New Your, September 10: After Serena Williams argued she was the victim of sexism in the US Open final, WTA chief executive Steve Simon backed the star's claim that a male player would have been treated differently.
Williams was involved in an incredible row with chair umpire Carlos Ramos during her 6-2 6-4 loss to Naomi Osaka in New York on Saturday (September 8).
The 23-time grand slam champion was handed three code violations – for coaching, racquet abuse and verbal abuse – culminating in a game penalty late in her defeat.
Former world number one Williams questioned Ramos after the match, accusing the umpire of sexism, and Simon agreed the 36-year-old had been treated unfairly.
"Yesterday's US Open final resulted in the crowning of a deserving new champion, Naomi Osaka. The WTA applauds Naomi for her tremendous accomplishment," he said in a statement on Sunday.
"Yesterday also brought to the forefront the question of whether different standards are applied to men and women in the officiating of matches.
"The WTA believes that there should be no difference in the standards of tolerance provided to the emotions expressed by men vs. women and is committed to working with the sport to ensure that all players are treated the same.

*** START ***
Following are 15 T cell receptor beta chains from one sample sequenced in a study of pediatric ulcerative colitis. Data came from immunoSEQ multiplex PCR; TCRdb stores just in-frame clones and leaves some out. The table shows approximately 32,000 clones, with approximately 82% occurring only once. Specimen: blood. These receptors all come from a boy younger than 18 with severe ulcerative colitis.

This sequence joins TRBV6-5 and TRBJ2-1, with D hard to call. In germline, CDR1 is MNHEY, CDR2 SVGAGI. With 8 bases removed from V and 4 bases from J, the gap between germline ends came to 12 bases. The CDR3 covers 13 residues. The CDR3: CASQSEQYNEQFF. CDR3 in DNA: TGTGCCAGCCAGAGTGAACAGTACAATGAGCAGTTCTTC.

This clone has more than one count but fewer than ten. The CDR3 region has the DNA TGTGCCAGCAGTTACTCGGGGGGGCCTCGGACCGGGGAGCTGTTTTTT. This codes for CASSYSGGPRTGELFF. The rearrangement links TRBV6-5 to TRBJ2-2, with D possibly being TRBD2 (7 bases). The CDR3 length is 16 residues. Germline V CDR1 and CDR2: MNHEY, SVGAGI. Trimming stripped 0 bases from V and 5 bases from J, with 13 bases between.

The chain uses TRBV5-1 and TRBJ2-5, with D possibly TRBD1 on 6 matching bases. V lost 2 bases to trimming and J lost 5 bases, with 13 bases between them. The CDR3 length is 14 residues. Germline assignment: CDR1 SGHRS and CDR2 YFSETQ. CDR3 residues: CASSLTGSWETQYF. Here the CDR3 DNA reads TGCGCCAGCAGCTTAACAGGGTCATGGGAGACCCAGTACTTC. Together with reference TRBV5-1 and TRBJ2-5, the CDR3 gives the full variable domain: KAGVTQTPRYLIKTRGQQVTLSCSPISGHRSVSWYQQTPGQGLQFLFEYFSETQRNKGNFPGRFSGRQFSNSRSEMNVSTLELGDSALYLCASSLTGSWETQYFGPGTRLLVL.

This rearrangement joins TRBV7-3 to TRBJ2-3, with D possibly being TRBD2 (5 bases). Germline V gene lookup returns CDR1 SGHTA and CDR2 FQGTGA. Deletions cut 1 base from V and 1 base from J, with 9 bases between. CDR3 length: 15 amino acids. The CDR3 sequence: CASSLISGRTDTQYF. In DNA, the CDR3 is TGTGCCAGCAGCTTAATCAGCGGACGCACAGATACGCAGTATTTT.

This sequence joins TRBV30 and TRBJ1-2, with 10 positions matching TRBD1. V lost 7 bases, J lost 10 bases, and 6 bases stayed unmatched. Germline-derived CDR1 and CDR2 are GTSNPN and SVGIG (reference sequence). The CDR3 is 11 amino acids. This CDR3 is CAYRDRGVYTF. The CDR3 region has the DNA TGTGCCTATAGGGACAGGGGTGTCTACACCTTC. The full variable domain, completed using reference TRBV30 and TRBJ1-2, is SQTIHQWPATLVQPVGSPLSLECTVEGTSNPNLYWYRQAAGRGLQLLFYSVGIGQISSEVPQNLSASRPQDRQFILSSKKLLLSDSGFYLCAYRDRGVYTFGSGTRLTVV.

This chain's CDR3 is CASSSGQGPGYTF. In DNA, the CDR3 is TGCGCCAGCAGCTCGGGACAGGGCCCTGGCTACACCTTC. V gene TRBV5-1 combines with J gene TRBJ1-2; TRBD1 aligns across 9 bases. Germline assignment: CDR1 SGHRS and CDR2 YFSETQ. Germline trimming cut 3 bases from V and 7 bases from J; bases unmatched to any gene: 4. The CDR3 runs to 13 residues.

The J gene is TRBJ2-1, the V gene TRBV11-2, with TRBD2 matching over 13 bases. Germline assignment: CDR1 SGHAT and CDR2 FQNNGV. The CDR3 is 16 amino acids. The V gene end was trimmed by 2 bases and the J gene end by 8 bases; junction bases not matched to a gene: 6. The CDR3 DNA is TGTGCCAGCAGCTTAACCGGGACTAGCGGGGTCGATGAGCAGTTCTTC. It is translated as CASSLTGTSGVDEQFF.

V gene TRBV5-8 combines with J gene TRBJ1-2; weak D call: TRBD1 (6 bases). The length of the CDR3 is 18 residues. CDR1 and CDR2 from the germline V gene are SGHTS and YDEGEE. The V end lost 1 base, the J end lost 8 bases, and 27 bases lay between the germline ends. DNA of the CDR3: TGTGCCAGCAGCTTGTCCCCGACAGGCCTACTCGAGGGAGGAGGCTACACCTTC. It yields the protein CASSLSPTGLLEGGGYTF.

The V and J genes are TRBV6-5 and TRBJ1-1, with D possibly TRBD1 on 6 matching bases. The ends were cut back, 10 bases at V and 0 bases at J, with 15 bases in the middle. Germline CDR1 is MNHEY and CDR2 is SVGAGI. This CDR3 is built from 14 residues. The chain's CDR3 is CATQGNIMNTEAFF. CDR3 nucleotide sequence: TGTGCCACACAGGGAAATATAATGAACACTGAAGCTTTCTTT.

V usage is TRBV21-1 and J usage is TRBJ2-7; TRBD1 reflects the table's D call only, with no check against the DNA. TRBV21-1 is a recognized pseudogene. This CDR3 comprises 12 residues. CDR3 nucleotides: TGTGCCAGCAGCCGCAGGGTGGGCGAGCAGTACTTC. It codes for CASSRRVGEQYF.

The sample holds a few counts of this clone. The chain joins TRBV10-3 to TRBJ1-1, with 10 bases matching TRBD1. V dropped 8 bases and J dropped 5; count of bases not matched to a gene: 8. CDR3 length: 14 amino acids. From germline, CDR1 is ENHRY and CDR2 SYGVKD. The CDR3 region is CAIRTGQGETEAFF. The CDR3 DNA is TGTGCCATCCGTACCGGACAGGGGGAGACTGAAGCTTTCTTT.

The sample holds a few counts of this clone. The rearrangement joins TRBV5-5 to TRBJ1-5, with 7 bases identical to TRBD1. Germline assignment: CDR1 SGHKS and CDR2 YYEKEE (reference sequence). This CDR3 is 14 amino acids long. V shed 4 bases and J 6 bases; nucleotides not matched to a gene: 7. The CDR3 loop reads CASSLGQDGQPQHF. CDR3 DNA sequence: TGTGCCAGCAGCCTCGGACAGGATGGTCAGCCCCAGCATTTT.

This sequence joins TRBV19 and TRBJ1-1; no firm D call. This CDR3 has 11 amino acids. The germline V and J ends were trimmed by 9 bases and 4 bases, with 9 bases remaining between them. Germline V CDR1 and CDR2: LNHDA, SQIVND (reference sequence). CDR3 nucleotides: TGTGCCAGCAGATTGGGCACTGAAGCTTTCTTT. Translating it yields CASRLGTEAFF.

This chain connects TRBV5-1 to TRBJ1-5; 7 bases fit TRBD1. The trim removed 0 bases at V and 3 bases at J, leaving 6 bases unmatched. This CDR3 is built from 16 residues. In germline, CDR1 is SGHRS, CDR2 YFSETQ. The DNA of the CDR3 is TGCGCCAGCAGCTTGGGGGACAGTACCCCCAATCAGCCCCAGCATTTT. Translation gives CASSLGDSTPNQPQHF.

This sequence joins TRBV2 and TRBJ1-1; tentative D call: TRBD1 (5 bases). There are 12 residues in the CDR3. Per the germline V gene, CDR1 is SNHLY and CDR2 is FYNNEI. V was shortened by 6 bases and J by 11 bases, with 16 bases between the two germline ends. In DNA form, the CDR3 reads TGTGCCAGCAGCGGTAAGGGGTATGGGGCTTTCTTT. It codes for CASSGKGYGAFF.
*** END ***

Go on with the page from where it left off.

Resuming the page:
"We do not believe that this was done last night."
While Williams denied receiving any coaching despite her coach Patrick Mouratoglou's admission he had attempted to give her guidance, Simon said it was an area that needed to be looked at.
"We also think the issue of coaching needs to be addressed and should be allowed across the sport," he said.
"The WTA supports coaching through its on-court rule, but further review is needed."
Simon added: "Yesterday's match showcased one of tennis's new stars as well as one of the greatest players of the game.
"We look forward to more thrilling matches between these great players and hope that what we all witnessed yesterday never happens again."